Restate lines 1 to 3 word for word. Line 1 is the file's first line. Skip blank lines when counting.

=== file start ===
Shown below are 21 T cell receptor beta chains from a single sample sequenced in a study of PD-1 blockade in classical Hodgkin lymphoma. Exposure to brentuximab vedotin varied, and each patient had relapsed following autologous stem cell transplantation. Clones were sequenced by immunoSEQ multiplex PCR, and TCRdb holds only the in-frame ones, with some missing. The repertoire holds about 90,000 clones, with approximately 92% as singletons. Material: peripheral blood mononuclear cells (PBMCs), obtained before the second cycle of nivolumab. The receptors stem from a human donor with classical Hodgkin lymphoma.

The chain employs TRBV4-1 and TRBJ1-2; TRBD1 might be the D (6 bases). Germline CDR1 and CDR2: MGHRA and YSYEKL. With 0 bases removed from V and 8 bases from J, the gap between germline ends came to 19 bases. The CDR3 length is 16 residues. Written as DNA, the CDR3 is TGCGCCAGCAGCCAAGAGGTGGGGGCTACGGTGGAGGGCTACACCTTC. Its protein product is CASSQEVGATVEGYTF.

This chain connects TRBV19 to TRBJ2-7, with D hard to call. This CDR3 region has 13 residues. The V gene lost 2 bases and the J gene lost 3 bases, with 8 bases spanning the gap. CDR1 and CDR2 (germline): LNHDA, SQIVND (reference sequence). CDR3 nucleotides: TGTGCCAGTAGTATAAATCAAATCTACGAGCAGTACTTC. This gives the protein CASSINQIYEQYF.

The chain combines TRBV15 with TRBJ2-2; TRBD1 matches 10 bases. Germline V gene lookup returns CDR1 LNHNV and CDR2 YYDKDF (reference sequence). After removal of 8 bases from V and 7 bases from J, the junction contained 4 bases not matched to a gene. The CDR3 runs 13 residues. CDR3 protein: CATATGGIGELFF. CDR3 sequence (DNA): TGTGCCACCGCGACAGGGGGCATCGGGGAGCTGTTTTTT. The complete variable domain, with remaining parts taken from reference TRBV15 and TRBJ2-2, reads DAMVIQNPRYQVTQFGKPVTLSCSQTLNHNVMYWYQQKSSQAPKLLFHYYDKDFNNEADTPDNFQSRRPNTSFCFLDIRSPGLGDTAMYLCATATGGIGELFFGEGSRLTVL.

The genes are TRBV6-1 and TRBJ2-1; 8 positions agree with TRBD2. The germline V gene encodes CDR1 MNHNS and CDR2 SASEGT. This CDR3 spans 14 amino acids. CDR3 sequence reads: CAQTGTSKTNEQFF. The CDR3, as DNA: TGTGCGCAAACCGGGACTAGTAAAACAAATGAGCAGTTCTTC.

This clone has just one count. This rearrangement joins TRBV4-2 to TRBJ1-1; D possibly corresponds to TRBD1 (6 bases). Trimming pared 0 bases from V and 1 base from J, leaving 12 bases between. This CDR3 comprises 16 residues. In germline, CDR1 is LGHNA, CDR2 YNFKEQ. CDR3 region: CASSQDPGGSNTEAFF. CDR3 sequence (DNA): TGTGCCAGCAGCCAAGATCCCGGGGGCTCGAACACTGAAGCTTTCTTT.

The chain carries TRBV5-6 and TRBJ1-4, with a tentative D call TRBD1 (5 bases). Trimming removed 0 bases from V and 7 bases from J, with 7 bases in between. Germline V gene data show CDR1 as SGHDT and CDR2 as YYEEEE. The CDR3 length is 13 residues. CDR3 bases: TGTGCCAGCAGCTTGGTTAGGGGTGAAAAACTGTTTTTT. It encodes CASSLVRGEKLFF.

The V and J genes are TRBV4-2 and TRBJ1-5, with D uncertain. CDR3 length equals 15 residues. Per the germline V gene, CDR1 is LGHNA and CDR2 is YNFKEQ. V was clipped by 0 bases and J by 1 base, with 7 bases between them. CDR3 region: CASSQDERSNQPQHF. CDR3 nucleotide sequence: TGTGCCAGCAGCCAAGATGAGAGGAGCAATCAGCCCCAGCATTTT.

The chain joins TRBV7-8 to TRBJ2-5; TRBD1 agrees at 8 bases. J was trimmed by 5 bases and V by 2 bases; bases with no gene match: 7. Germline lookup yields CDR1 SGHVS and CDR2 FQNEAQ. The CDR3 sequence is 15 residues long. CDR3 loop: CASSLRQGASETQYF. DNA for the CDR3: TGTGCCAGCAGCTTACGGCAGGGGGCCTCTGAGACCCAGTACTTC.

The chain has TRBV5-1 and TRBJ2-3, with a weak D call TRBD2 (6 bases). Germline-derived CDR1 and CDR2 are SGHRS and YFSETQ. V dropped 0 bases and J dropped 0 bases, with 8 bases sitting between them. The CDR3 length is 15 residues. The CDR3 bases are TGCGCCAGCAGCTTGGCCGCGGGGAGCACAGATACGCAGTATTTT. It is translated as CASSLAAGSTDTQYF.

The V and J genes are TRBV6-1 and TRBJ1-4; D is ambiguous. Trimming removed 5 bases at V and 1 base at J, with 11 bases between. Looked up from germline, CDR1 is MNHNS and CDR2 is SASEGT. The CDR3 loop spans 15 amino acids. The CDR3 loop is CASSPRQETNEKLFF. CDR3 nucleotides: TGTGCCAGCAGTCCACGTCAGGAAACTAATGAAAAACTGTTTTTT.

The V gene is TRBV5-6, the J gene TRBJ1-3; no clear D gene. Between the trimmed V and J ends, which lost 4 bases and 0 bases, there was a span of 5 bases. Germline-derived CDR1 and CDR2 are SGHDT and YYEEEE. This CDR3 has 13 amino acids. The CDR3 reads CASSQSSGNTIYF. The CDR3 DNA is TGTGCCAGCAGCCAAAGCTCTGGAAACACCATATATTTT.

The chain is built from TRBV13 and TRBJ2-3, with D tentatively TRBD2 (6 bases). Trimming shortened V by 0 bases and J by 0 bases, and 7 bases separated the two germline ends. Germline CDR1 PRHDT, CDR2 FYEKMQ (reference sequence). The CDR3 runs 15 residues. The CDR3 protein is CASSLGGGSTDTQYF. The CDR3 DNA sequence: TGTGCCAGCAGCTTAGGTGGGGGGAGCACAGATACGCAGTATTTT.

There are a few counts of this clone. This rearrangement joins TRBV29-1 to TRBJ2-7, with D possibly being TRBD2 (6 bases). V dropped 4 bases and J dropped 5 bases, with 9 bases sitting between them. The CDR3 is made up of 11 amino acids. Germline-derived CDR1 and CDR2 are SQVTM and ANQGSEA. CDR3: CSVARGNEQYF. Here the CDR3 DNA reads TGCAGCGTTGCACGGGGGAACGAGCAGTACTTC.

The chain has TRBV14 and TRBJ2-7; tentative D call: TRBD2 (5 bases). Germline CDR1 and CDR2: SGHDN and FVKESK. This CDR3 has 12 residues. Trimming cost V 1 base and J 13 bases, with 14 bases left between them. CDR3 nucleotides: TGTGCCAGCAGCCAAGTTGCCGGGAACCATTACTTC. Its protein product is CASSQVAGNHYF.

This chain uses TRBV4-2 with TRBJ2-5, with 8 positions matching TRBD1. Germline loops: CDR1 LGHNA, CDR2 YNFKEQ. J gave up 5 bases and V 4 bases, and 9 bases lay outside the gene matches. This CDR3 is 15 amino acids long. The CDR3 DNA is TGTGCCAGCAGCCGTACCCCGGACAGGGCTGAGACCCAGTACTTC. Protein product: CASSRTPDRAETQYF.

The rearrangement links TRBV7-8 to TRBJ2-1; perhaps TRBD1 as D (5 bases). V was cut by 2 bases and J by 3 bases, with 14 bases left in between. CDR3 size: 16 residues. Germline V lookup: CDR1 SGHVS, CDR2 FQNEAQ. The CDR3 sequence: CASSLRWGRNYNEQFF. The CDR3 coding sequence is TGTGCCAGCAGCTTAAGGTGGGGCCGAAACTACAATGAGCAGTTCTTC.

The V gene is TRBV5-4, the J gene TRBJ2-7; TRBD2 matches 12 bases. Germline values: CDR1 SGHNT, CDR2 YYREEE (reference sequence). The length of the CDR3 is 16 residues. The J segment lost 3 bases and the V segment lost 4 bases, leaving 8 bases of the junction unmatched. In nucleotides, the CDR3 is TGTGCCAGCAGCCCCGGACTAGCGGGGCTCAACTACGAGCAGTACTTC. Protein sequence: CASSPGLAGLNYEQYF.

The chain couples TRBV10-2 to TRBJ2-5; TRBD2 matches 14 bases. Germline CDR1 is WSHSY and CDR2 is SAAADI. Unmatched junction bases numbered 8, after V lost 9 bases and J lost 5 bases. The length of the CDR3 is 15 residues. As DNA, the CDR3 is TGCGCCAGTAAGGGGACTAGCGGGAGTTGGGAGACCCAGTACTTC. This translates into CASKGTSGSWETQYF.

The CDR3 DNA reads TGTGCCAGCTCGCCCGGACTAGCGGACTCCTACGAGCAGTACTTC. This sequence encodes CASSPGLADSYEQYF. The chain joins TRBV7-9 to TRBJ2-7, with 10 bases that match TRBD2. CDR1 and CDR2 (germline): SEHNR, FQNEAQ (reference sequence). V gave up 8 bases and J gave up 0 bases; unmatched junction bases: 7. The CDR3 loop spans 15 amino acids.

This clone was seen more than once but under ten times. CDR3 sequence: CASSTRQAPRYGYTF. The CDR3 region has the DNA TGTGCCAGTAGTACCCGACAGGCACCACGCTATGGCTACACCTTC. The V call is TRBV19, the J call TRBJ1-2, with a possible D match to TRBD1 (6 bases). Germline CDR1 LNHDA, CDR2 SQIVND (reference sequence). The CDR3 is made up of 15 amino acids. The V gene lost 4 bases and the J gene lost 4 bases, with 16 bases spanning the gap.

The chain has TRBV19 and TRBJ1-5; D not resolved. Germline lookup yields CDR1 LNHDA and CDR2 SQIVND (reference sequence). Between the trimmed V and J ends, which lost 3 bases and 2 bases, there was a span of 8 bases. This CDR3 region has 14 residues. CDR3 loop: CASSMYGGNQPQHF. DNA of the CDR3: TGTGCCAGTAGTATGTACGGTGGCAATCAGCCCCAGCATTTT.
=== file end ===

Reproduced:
Shown below are 21 T cell receptor beta chains from a single sample sequenced in a study of PD-1 blockade in classical Hodgkin lymphoma. Exposure to brentuximab vedotin varied, and each patient had relapsed following autologous stem cell transplantation. Clones were sequenced by immunoSEQ multiplex PCR, and TCRdb holds only the in-frame ones, with some missing. The repertoire holds about 90,000 clones, with approximately 92% as singletons. Material: peripheral blood mononuclear cells (PBMCs), obtained before the second cycle of nivolumab. The receptors stem from a human donor with classical Hodgkin lymphoma.

The chain employs TRBV4-1 and TRBJ1-2; TRBD1 might be the D (6 bases). Germline CDR1 and CDR2: MGHRA and YSYEKL. With 0 bases removed from V and 8 bases from J, the gap between germline ends came to 19 bases. The CDR3 length is 16 residues. Written as DNA, the CDR3 is TGCGCCAGCAGCCAAGAGGTGGGGGCTACGGTGGAGGGCTACACCTTC. Its protein product is CASSQEVGATVEGYTF.

This chain connects TRBV19 to TRBJ2-7, with D hard to call. This CDR3 region has 13 residues. The V gene lost 2 bases and the J gene lost 3 bases, with 8 bases spanning the gap. CDR1 and CDR2 (germline): LNHDA, SQIVND (reference sequence). CDR3 nucleotides: TGTGCCAGTAGTATAAATCAAATCTACGAGCAGTACTTC. This gives the protein CASSINQIYEQYF.